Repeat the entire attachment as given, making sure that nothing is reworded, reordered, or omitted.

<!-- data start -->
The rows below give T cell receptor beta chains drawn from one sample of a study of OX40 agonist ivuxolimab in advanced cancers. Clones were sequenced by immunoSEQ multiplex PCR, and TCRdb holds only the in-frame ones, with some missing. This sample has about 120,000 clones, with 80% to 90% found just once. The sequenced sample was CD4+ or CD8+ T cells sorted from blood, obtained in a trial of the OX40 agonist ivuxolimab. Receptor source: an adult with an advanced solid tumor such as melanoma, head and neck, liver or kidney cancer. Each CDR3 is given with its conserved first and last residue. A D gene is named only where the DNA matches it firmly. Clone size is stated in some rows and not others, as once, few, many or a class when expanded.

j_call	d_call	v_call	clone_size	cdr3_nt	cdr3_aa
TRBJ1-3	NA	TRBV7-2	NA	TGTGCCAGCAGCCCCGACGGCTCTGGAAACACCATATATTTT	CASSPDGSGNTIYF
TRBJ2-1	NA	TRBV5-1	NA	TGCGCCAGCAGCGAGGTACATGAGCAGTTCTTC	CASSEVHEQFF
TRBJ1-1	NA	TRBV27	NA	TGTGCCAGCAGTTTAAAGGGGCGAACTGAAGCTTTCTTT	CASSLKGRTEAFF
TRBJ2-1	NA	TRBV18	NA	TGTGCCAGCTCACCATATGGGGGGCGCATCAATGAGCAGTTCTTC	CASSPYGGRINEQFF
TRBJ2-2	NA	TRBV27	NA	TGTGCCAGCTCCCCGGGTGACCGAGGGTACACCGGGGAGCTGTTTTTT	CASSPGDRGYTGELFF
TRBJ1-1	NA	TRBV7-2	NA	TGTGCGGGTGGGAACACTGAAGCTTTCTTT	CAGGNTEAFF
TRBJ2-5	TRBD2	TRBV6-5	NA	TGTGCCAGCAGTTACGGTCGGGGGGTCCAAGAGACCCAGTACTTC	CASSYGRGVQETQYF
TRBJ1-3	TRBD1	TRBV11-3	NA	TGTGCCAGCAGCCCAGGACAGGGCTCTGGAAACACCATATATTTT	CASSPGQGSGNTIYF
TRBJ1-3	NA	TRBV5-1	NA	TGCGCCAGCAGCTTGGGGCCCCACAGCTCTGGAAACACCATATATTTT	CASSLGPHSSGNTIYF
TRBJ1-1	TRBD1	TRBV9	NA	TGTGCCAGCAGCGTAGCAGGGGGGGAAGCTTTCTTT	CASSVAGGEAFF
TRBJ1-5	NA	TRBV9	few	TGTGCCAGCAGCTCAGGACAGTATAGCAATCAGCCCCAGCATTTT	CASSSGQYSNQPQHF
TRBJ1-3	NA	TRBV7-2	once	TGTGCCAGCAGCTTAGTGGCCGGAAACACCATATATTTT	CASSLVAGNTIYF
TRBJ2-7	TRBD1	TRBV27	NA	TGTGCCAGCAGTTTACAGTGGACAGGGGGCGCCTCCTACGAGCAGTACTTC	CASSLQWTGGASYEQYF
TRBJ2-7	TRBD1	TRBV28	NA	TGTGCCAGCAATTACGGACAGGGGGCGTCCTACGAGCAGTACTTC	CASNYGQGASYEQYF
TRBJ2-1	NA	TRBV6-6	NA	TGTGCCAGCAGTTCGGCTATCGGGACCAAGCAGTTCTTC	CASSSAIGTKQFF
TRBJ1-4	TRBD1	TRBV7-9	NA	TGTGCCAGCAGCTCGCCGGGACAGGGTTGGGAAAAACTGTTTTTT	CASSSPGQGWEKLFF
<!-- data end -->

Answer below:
The rows below give T cell receptor beta chains drawn from one sample of a study of OX40 agonist ivuxolimab in advanced cancers. Clones were sequenced by immunoSEQ multiplex PCR, and TCRdb holds only the in-frame ones, with some missing. This sample has about 120,000 clones, with 80% to 90% found just once. The sequenced sample was CD4+ or CD8+ T cells sorted from blood, obtained in a trial of the OX40 agonist ivuxolimab. Receptor source: an adult with an advanced solid tumor such as melanoma, head and neck, liver or kidney cancer. Each CDR3 is given with its conserved first and last residue. A D gene is named only where the DNA matches it firmly. Clone size is stated in some rows and not others, as once, few, many or a class when expanded.

j_call	d_call	v_call	clone_size	cdr3_nt	cdr3_aa
TRBJ1-3	NA	TRBV7-2	NA	TGTGCCAGCAGCCCCGACGGCTCTGGAAACACCATATATTTT	CASSPDGSGNTIYF
TRBJ2-1	NA	TRBV5-1	NA	TGCGCCAGCAGCGAGGTACATGAGCAGTTCTTC	CASSEVHEQFF
TRBJ1-1	NA	TRBV27	NA	TGTGCCAGCAGTTTAAAGGGGCGAACTGAAGCTTTCTTT	CASSLKGRTEAFF
TRBJ2-1	NA	TRBV18	NA	TGTGCCAGCTCACCATATGGGGGGCGCATCAATGAGCAGTTCTTC	CASSPYGGRINEQFF
TRBJ2-2	NA	TRBV27	NA	TGTGCCAGCTCCCCGGGTGACCGAGGGTACACCGGGGAGCTGTTTTTT	CASSPGDRGYTGELFF
TRBJ1-1	NA	TRBV7-2	NA	TGTGCGGGTGGGAACACTGAAGCTTTCTTT	CAGGNTEAFF
TRBJ2-5	TRBD2	TRBV6-5	NA	TGTGCCAGCAGTTACGGTCGGGGGGTCCAAGAGACCCAGTACTTC	CASSYGRGVQETQYF
TRBJ1-3	TRBD1	TRBV11-3	NA	TGTGCCAGCAGCCCAGGACAGGGCTCTGGAAACACCATATATTTT	CASSPGQGSGNTIYF
TRBJ1-3	NA	TRBV5-1	NA	TGCGCCAGCAGCTTGGGGCCCCACAGCTCTGGAAACACCATATATTTT	CASSLGPHSSGNTIYF
TRBJ1-1	TRBD1	TRBV9	NA	TGTGCCAGCAGCGTAGCAGGGGGGGAAGCTTTCTTT	CASSVAGGEAFF
TRBJ1-5	NA	TRBV9	few	TGTGCCAGCAGCTCAGGACAGTATAGCAATCAGCCCCAGCATTTT	CASSSGQYSNQPQHF
TRBJ1-3	NA	TRBV7-2	once	TGTGCCAGCAGCTTAGTGGCCGGAAACACCATATATTTT	CASSLVAGNTIYF
TRBJ2-7	TRBD1	TRBV27	NA	TGTGCCAGCAGTTTACAGTGGACAGGGGGCGCCTCCTACGAGCAGTACTTC	CASSLQWTGGASYEQYF
TRBJ2-7	TRBD1	TRBV28	NA	TGTGCCAGCAATTACGGACAGGGGGCGTCCTACGAGCAGTACTTC	CASNYGQGASYEQYF
TRBJ2-1	NA	TRBV6-6	NA	TGTGCCAGCAGTTCGGCTATCGGGACCAAGCAGTTCTTC	CASSSAIGTKQFF
TRBJ1-4	TRBD1	TRBV7-9	NA	TGTGCCAGCAGCTCGCCGGGACAGGGTTGGGAAAAACTGTTTTTT	CASSSPGQGWEKLFF